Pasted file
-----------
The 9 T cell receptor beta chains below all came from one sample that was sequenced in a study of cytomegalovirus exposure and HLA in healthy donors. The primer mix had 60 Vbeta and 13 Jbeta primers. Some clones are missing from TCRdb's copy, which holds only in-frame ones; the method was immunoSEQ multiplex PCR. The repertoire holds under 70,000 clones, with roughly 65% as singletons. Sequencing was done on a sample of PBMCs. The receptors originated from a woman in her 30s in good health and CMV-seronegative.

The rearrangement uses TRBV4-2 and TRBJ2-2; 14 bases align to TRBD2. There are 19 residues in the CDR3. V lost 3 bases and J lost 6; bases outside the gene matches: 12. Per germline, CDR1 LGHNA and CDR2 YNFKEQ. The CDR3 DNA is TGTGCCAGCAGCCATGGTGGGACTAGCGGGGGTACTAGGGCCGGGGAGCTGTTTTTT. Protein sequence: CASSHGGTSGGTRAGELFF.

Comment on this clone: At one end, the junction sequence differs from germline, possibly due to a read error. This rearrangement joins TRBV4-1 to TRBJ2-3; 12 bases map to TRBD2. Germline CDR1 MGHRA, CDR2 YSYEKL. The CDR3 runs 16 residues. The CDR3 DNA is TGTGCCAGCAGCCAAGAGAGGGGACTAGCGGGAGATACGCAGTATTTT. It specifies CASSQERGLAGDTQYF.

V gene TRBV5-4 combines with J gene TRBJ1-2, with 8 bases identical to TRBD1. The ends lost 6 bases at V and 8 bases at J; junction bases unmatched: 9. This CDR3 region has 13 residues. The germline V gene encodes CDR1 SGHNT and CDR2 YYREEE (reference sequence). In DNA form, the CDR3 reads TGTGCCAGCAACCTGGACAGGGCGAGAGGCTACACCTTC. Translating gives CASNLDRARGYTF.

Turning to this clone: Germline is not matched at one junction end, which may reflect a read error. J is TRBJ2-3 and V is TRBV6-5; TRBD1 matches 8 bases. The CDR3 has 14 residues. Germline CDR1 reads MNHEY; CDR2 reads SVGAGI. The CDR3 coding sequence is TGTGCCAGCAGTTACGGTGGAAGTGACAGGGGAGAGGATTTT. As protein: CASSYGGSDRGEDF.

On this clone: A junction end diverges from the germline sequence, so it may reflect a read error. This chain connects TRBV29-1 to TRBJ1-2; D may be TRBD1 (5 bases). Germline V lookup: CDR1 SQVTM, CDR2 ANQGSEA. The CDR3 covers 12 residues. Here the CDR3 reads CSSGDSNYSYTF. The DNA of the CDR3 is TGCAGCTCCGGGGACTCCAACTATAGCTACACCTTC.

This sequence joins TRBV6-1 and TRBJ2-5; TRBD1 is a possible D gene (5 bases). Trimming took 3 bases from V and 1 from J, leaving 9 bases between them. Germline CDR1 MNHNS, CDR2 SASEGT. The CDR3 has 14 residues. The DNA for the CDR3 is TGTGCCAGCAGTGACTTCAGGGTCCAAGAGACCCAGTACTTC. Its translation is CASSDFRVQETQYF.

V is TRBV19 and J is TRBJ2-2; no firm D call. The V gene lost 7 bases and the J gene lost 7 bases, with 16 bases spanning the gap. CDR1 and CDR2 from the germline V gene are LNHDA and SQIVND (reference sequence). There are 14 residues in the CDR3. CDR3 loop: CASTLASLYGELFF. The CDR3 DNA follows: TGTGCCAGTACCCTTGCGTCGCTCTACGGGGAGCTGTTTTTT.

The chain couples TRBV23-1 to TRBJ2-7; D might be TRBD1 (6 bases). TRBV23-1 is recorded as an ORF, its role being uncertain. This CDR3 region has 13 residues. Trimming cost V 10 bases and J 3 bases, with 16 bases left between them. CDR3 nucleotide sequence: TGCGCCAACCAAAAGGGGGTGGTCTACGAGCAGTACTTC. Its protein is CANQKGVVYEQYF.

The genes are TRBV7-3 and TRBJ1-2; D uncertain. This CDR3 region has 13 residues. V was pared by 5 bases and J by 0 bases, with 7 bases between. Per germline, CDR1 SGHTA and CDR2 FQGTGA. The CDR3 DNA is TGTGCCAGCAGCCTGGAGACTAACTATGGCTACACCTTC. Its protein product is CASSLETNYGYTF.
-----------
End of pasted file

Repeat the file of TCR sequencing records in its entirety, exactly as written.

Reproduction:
The 9 T cell receptor beta chains below all came from one sample that was sequenced in a study of cytomegalovirus exposure and HLA in healthy donors. The primer mix had 60 Vbeta and 13 Jbeta primers. Some clones are missing from TCRdb's copy, which holds only in-frame ones; the method was immunoSEQ multiplex PCR. The repertoire holds under 70,000 clones, with roughly 65% as singletons. Sequencing was done on a sample of PBMCs. The receptors originated from a woman in her 30s in good health and CMV-seronegative.

The rearrangement uses TRBV4-2 and TRBJ2-2; 14 bases align to TRBD2. There are 19 residues in the CDR3. V lost 3 bases and J lost 6; bases outside the gene matches: 12. Per germline, CDR1 LGHNA and CDR2 YNFKEQ. The CDR3 DNA is TGTGCCAGCAGCCATGGTGGGACTAGCGGGGGTACTAGGGCCGGGGAGCTGTTTTTT. Protein sequence: CASSHGGTSGGTRAGELFF.

Comment on this clone: At one end, the junction sequence differs from germline, possibly due to a read error. This rearrangement joins TRBV4-1 to TRBJ2-3; 12 bases map to TRBD2. Germline CDR1 MGHRA, CDR2 YSYEKL. The CDR3 runs 16 residues. The CDR3 DNA is TGTGCCAGCAGCCAAGAGAGGGGACTAGCGGGAGATACGCAGTATTTT. It specifies CASSQERGLAGDTQYF.

V gene TRBV5-4 combines with J gene TRBJ1-2, with 8 bases identical to TRBD1. The ends lost 6 bases at V and 8 bases at J; junction bases unmatched: 9. This CDR3 region has 13 residues. The germline V gene encodes CDR1 SGHNT and CDR2 YYREEE (reference sequence). In DNA form, the CDR3 reads TGTGCCAGCAACCTGGACAGGGCGAGAGGCTACACCTTC. Translating gives CASNLDRARGYTF.

Turning to this clone: Germline is not matched at one junction end, which may reflect a read error. J is TRBJ2-3 and V is TRBV6-5; TRBD1 matches 8 bases. The CDR3 has 14 residues. Germline CDR1 reads MNHEY; CDR2 reads SVGAGI. The CDR3 coding sequence is TGTGCCAGCAGTTACGGTGGAAGTGACAGGGGAGAGGATTTT. As protein: CASSYGGSDRGEDF.

On this clone: A junction end diverges from the germline sequence, so it may reflect a read error. This chain connects TRBV29-1 to TRBJ1-2; D may be TRBD1 (5 bases). Germline V lookup: CDR1 SQVTM, CDR2 ANQGSEA. The CDR3 covers 12 residues. Here the CDR3 reads CSSGDSNYSYTF. The DNA of the CDR3 is TGCAGCTCCGGGGACTCCAACTATAGCTACACCTTC.

This sequence joins TRBV6-1 and TRBJ2-5; TRBD1 is a possible D gene (5 bases). Trimming took 3 bases from V and 1 from J, leaving 9 bases between them. Germline CDR1 MNHNS, CDR2 SASEGT. The CDR3 has 14 residues. The DNA for the CDR3 is TGTGCCAGCAGTGACTTCAGGGTCCAAGAGACCCAGTACTTC. Its translation is CASSDFRVQETQYF.

V is TRBV19 and J is TRBJ2-2; no firm D call. The V gene lost 7 bases and the J gene lost 7 bases, with 16 bases spanning the gap. CDR1 and CDR2 from the germline V gene are LNHDA and SQIVND (reference sequence). There are 14 residues in the CDR3. CDR3 loop: CASTLASLYGELFF. The CDR3 DNA follows: TGTGCCAGTACCCTTGCGTCGCTCTACGGGGAGCTGTTTTTT.

The chain couples TRBV23-1 to TRBJ2-7; D might be TRBD1 (6 bases). TRBV23-1 is recorded as an ORF, its role being uncertain. This CDR3 region has 13 residues. Trimming cost V 10 bases and J 3 bases, with 16 bases left between them. CDR3 nucleotide sequence: TGCGCCAACCAAAAGGGGGTGGTCTACGAGCAGTACTTC. Its protein is CANQKGVVYEQYF.

The genes are TRBV7-3 and TRBJ1-2; D uncertain. This CDR3 region has 13 residues. V was pared by 5 bases and J by 0 bases, with 7 bases between. Per germline, CDR1 SGHTA and CDR2 FQGTGA. The CDR3 DNA is TGTGCCAGCAGCCTGGAGACTAACTATGGCTACACCTTC. Its protein product is CASSLETNYGYTF.